Updated on December 10, 2021
Earlier this evening, I gave GNOME 3, via OpenSUSE, a try, to see what it’s actually like to use.
- Nice eye candy with the new transitions features.
- The new way of handling workspaces dynamically seems OK, though not initially obvious on how to use.
- This user didn’t find GNOME 3 as intuitive as GNOME 2. Too many functions seemed hidden or shifted around.
- The lack of minimize and maximize buttons, a feature of most GUIs for the past 20+ years. Double-clicking the title bar to maximize/minimize like on Windows does work, as does the Windows 7-like “Aero Snap” feature. On the distro I tried at least, there’s nothing (no FAQ file, no video file showing off features, etc.) indicating to less-savvy users what happened to the maximize/minimize buttons, or that Aero Snap is available as an alternative.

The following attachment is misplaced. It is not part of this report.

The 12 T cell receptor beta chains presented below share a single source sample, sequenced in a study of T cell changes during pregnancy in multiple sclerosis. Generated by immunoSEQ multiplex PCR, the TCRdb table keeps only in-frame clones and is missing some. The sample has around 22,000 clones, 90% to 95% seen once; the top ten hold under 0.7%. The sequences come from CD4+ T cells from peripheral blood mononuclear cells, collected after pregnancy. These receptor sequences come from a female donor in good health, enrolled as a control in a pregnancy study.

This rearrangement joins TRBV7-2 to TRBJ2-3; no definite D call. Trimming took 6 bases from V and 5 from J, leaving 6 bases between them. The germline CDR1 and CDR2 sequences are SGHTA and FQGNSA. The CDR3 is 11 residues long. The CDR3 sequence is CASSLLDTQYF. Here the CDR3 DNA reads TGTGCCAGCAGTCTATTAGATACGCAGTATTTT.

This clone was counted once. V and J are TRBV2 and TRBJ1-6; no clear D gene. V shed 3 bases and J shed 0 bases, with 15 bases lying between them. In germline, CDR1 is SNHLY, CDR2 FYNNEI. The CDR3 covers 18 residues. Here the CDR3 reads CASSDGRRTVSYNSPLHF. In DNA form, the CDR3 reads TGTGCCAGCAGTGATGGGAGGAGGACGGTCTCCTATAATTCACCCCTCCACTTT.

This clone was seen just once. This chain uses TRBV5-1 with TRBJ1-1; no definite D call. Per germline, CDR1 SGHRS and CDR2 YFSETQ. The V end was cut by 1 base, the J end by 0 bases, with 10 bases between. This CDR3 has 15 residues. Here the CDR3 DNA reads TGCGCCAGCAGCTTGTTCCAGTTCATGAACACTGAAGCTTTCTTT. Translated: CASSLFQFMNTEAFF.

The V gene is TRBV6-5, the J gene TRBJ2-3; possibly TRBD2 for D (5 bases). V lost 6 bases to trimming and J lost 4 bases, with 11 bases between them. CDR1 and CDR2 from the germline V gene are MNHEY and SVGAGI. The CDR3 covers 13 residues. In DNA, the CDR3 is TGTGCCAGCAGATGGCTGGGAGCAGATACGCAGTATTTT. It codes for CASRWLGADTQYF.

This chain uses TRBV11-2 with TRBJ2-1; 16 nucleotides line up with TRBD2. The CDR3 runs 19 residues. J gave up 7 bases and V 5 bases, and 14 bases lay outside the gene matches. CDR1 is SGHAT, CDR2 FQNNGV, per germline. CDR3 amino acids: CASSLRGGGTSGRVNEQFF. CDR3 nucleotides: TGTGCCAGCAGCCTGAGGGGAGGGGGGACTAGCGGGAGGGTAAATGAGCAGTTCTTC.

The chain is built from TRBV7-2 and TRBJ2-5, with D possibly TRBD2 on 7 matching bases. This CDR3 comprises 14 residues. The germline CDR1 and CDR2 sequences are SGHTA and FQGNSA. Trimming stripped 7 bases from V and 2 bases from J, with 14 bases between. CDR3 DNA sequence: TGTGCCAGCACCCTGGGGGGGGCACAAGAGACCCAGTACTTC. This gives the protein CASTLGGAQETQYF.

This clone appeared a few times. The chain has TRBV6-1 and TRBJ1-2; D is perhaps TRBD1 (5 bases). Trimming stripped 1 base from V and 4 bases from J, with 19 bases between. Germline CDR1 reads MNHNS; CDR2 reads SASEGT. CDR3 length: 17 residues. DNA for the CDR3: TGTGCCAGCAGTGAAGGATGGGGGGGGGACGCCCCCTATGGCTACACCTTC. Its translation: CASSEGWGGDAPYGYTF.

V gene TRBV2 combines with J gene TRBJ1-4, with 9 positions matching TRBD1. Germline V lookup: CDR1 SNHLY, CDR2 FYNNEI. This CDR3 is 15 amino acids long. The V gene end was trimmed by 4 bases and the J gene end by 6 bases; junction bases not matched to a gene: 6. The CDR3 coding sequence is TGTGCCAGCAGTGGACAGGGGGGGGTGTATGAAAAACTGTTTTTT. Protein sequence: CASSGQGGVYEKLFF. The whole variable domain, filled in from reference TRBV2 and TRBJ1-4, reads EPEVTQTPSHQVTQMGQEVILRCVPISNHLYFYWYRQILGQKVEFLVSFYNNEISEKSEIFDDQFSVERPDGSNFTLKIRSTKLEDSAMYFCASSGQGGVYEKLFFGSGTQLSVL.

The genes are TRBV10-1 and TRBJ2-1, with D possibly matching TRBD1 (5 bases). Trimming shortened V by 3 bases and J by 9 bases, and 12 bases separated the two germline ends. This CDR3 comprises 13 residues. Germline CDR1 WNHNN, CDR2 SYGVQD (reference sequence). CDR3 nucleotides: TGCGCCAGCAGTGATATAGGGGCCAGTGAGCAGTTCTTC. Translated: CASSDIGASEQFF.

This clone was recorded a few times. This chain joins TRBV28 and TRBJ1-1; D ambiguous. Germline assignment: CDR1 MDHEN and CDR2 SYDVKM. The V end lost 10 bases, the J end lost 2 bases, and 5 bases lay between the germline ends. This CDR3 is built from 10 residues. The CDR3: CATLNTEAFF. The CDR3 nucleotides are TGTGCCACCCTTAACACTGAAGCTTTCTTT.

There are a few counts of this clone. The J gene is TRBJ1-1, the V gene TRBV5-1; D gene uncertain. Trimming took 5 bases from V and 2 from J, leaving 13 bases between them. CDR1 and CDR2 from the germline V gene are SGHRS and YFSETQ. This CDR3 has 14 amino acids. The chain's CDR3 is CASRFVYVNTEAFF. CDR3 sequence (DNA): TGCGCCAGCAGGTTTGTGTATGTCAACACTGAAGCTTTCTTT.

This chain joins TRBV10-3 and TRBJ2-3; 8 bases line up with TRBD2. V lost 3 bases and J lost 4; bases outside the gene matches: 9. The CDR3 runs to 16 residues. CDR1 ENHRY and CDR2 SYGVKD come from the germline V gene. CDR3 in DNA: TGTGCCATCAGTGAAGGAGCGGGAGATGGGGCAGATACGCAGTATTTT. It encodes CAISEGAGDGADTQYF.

- GNOME 3’s Dock is, well, a dock.
- No windowshading feature…
- As the Ars Technica article noted, a *lot* of customization aspects really have been stripped, from what I can tell.
- Inconsistent looking icons for the “all applications” view. Some programs featured sharp looking large-sized icons, while others look like they just blew a smaller icon up to a larger, pixilated size.
- Using GNOME 3 required a lot more mouse movements than in previous versions.
I tried to review Ubuntu 11.04’s beta, but it failed to even load on my laptop, instead dumping me into a recovery terminal. I suppose I can install Unity on my current 10.10 setup and test it out that way. Still, I’d have to say I find GNOME 3 a big disappointment, and not something I want to use or “get used to.” Unless Unity impresses me, it looks like I’ll be moving to XFCE (though not sure which one, Linux Mint XFCE or Xubuntu)…
Anthony Dean is the owner of Diverse Tech Geek and Diverse Media Notes.